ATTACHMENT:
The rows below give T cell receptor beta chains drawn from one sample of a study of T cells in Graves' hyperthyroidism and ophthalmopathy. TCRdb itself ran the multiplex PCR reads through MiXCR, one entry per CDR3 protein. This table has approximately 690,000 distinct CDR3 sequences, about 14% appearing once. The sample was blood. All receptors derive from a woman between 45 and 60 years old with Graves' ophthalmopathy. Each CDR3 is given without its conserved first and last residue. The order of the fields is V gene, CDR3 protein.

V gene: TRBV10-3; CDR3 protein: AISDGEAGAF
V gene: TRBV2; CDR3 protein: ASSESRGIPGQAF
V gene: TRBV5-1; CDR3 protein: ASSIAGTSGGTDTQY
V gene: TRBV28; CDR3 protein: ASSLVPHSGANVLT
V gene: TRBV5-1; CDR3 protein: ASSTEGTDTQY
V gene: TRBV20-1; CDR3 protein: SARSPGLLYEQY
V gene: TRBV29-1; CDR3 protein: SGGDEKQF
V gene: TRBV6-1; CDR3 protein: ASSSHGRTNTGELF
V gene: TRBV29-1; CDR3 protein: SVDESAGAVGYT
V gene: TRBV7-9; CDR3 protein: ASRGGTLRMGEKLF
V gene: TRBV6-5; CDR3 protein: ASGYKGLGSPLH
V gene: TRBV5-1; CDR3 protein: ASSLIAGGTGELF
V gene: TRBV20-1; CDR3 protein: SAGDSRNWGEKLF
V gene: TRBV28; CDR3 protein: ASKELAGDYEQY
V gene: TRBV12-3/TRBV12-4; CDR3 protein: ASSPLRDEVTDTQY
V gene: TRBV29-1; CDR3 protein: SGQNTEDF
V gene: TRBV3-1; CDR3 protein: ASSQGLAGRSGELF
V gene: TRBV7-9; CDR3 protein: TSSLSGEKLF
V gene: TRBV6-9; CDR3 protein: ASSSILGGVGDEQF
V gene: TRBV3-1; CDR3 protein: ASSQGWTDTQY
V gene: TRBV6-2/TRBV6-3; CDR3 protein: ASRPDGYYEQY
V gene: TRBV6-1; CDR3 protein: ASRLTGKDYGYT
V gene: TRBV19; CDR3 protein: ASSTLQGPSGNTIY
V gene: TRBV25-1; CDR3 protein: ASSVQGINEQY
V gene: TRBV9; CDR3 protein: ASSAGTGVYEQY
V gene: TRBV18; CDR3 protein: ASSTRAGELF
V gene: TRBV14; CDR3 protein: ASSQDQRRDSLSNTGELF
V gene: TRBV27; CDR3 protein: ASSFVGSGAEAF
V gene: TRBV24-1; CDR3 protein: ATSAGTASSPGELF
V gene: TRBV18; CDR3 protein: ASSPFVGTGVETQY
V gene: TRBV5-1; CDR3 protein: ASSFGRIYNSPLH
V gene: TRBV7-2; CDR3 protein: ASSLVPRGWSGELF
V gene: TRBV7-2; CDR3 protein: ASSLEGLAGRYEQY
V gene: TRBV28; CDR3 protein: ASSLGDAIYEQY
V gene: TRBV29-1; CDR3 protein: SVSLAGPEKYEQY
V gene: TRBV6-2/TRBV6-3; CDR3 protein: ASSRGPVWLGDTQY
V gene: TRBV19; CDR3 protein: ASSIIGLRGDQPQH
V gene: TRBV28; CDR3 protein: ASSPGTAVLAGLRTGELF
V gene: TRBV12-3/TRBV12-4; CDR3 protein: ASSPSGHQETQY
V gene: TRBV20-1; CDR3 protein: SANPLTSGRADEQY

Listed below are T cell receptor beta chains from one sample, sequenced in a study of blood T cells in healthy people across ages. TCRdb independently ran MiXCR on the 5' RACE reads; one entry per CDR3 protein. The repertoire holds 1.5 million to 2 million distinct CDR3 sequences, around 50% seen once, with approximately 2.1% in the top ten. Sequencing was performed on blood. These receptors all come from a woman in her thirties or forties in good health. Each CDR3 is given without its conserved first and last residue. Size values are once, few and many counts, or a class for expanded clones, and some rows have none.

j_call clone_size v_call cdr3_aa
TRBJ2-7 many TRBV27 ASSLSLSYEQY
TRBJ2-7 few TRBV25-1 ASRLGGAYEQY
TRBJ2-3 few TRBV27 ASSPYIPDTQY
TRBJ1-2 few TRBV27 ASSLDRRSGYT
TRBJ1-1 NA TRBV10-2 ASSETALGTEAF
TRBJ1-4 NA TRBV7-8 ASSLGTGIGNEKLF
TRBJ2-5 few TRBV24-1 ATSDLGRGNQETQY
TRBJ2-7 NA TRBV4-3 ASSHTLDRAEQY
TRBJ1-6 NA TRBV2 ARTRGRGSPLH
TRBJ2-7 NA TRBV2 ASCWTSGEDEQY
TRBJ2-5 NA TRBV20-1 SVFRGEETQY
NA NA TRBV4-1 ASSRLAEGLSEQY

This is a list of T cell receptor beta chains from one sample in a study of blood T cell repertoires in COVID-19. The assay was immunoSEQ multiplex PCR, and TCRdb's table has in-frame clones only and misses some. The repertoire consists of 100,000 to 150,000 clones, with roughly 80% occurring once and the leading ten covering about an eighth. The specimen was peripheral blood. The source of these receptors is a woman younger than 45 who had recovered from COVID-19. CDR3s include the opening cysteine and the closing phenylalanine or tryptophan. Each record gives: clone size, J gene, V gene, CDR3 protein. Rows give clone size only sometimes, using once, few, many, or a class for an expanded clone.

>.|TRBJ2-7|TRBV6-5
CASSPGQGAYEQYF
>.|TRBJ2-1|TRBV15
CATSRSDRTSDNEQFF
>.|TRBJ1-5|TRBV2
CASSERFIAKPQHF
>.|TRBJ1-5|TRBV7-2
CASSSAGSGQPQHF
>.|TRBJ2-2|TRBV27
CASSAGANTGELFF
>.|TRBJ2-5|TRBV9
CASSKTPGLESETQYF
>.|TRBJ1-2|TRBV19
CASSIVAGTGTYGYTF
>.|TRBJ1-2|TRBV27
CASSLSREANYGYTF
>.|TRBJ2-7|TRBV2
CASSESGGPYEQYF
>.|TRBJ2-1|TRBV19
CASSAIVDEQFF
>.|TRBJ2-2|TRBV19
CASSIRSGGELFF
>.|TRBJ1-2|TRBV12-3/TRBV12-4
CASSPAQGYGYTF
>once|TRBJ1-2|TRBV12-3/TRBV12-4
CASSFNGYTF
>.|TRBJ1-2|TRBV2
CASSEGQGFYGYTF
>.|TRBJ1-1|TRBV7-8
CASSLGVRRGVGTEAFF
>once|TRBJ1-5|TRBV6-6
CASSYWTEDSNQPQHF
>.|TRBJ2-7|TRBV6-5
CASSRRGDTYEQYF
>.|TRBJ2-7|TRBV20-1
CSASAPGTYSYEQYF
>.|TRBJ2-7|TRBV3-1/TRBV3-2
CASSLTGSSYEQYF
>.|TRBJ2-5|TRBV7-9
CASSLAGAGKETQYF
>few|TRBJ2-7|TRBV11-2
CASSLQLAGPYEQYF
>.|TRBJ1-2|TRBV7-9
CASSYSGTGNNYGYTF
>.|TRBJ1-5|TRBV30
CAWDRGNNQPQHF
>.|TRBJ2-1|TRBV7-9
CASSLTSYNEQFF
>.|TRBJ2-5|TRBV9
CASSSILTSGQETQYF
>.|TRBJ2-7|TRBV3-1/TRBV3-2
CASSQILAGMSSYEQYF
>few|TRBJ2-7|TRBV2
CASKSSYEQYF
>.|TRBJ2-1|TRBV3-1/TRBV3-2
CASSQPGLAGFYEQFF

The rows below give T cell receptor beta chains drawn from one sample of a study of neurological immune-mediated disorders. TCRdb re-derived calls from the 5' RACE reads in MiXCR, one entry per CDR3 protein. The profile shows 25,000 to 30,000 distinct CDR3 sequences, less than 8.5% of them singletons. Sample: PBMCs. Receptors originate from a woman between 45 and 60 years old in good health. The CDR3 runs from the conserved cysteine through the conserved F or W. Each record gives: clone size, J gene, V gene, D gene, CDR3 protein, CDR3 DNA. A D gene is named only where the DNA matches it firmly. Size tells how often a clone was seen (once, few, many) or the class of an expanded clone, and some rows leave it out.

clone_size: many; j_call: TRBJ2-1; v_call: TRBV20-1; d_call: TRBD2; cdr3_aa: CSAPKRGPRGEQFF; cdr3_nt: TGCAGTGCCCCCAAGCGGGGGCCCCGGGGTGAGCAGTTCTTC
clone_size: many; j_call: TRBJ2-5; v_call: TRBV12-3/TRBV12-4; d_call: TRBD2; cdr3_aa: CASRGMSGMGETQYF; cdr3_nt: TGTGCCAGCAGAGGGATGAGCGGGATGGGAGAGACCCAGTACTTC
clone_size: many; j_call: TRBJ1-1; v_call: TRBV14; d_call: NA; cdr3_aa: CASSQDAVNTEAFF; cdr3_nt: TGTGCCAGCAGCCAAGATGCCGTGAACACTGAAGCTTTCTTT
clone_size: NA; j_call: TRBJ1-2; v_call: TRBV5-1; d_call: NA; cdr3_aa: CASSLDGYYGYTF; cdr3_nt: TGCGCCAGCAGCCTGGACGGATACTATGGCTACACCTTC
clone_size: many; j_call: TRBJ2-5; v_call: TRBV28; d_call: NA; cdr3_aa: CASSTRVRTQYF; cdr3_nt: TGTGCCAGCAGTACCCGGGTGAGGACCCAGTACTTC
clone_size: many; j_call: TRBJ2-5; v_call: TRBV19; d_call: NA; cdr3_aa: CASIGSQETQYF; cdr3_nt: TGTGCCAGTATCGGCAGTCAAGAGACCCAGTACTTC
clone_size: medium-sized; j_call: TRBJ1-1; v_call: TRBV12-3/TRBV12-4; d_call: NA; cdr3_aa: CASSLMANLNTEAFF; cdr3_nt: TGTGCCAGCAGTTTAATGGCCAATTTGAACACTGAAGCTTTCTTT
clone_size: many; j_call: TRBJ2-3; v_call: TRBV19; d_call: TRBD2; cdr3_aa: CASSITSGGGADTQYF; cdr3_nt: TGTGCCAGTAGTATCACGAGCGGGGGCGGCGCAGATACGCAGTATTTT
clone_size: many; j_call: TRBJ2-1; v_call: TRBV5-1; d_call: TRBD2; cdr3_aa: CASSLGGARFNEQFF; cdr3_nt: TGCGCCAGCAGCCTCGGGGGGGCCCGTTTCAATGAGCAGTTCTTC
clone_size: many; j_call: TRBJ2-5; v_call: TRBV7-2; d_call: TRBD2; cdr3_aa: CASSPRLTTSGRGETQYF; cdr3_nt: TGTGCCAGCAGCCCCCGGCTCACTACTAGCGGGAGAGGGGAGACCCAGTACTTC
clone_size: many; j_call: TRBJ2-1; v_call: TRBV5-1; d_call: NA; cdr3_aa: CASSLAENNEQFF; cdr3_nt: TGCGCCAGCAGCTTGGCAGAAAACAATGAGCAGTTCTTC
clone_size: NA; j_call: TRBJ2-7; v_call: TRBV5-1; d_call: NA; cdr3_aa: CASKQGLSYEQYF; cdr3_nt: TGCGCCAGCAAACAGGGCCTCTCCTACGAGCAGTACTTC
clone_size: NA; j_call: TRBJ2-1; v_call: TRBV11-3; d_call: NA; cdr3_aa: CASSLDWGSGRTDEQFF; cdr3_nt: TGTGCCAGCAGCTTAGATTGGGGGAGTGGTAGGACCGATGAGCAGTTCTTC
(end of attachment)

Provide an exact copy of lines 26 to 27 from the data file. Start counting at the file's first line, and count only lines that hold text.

V gene: TRBV9; CDR3 protein: ASSAGTGVYEQY
V gene: TRBV18; CDR3 protein: ASSTRAGELF